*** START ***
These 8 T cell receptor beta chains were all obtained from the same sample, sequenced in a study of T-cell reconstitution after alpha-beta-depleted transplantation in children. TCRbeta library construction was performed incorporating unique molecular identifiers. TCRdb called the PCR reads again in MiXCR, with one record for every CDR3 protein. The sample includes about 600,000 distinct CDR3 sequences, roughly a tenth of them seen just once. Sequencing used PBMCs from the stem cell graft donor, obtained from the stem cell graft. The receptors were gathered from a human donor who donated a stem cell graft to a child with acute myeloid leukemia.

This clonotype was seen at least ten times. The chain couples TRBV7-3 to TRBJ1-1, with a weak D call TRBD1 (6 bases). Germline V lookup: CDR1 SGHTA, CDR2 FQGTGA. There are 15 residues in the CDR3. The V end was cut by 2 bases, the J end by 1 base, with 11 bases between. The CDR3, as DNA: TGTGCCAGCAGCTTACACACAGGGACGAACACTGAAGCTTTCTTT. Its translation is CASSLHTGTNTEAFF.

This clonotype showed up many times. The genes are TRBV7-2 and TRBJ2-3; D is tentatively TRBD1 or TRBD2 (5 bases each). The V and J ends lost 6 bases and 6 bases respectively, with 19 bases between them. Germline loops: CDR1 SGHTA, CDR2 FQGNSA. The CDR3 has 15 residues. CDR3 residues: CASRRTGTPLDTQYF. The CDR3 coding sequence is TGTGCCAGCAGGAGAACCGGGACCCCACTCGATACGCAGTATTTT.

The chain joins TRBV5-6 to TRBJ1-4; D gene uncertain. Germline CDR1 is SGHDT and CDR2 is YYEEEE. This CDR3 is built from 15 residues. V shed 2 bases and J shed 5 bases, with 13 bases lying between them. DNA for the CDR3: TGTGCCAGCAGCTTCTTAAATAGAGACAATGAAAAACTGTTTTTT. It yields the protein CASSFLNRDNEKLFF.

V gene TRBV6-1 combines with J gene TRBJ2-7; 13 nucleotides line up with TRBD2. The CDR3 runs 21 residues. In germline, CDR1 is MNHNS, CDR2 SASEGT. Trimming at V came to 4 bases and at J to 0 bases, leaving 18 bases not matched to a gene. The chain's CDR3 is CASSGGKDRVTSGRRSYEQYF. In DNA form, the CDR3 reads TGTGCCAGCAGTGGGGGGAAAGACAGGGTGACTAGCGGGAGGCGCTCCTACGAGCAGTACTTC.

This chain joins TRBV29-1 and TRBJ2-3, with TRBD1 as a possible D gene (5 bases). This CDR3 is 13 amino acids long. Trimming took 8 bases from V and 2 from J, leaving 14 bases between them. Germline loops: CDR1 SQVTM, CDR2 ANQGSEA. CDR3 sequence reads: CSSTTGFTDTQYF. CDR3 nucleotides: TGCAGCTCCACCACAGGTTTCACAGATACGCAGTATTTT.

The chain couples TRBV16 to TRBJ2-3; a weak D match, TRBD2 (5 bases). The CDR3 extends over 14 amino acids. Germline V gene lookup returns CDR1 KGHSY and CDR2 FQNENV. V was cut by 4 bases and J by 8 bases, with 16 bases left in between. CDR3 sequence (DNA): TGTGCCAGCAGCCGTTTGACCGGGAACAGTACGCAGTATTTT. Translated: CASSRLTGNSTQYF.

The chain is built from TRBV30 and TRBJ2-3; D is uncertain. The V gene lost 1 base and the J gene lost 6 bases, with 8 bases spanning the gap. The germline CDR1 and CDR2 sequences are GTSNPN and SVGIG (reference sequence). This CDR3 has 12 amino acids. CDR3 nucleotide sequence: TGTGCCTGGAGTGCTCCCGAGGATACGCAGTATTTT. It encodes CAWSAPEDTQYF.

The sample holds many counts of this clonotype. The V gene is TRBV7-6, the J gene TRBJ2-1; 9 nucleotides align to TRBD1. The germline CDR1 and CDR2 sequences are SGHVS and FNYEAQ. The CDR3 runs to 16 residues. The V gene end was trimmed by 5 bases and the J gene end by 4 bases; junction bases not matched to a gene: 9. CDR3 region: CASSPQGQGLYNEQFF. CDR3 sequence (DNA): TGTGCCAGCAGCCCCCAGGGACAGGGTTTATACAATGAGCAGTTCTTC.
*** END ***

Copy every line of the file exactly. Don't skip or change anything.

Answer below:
These 8 T cell receptor beta chains were all obtained from the same sample, sequenced in a study of T-cell reconstitution after alpha-beta-depleted transplantation in children. TCRbeta library construction was performed incorporating unique molecular identifiers. TCRdb called the PCR reads again in MiXCR, with one record for every CDR3 protein. The sample includes about 600,000 distinct CDR3 sequences, roughly a tenth of them seen just once. Sequencing used PBMCs from the stem cell graft donor, obtained from the stem cell graft. The receptors were gathered from a human donor who donated a stem cell graft to a child with acute myeloid leukemia.

This clonotype was seen at least ten times. The chain couples TRBV7-3 to TRBJ1-1, with a weak D call TRBD1 (6 bases). Germline V lookup: CDR1 SGHTA, CDR2 FQGTGA. There are 15 residues in the CDR3. The V end was cut by 2 bases, the J end by 1 base, with 11 bases between. The CDR3, as DNA: TGTGCCAGCAGCTTACACACAGGGACGAACACTGAAGCTTTCTTT. Its translation is CASSLHTGTNTEAFF.

This clonotype showed up many times. The genes are TRBV7-2 and TRBJ2-3; D is tentatively TRBD1 or TRBD2 (5 bases each). The V and J ends lost 6 bases and 6 bases respectively, with 19 bases between them. Germline loops: CDR1 SGHTA, CDR2 FQGNSA. The CDR3 has 15 residues. CDR3 residues: CASRRTGTPLDTQYF. The CDR3 coding sequence is TGTGCCAGCAGGAGAACCGGGACCCCACTCGATACGCAGTATTTT.

The chain joins TRBV5-6 to TRBJ1-4; D gene uncertain. Germline CDR1 is SGHDT and CDR2 is YYEEEE. This CDR3 is built from 15 residues. V shed 2 bases and J shed 5 bases, with 13 bases lying between them. DNA for the CDR3: TGTGCCAGCAGCTTCTTAAATAGAGACAATGAAAAACTGTTTTTT. It yields the protein CASSFLNRDNEKLFF.

V gene TRBV6-1 combines with J gene TRBJ2-7; 13 nucleotides line up with TRBD2. The CDR3 runs 21 residues. In germline, CDR1 is MNHNS, CDR2 SASEGT. Trimming at V came to 4 bases and at J to 0 bases, leaving 18 bases not matched to a gene. The chain's CDR3 is CASSGGKDRVTSGRRSYEQYF. In DNA form, the CDR3 reads TGTGCCAGCAGTGGGGGGAAAGACAGGGTGACTAGCGGGAGGCGCTCCTACGAGCAGTACTTC.

This chain joins TRBV29-1 and TRBJ2-3, with TRBD1 as a possible D gene (5 bases). This CDR3 is 13 amino acids long. Trimming took 8 bases from V and 2 from J, leaving 14 bases between them. Germline loops: CDR1 SQVTM, CDR2 ANQGSEA. CDR3 sequence reads: CSSTTGFTDTQYF. CDR3 nucleotides: TGCAGCTCCACCACAGGTTTCACAGATACGCAGTATTTT.

The chain couples TRBV16 to TRBJ2-3; a weak D match, TRBD2 (5 bases). The CDR3 extends over 14 amino acids. Germline V gene lookup returns CDR1 KGHSY and CDR2 FQNENV. V was cut by 4 bases and J by 8 bases, with 16 bases left in between. CDR3 sequence (DNA): TGTGCCAGCAGCCGTTTGACCGGGAACAGTACGCAGTATTTT. Translated: CASSRLTGNSTQYF.

The chain is built from TRBV30 and TRBJ2-3; D is uncertain. The V gene lost 1 base and the J gene lost 6 bases, with 8 bases spanning the gap. The germline CDR1 and CDR2 sequences are GTSNPN and SVGIG (reference sequence). This CDR3 has 12 amino acids. CDR3 nucleotide sequence: TGTGCCTGGAGTGCTCCCGAGGATACGCAGTATTTT. It encodes CAWSAPEDTQYF.

The sample holds many counts of this clonotype. The V gene is TRBV7-6, the J gene TRBJ2-1; 9 nucleotides align to TRBD1. The germline CDR1 and CDR2 sequences are SGHVS and FNYEAQ. The CDR3 runs to 16 residues. The V gene end was trimmed by 5 bases and the J gene end by 4 bases; junction bases not matched to a gene: 9. CDR3 region: CASSPQGQGLYNEQFF. CDR3 sequence (DNA): TGTGCCAGCAGCCCCCAGGGACAGGGTTTATACAATGAGCAGTTCTTC.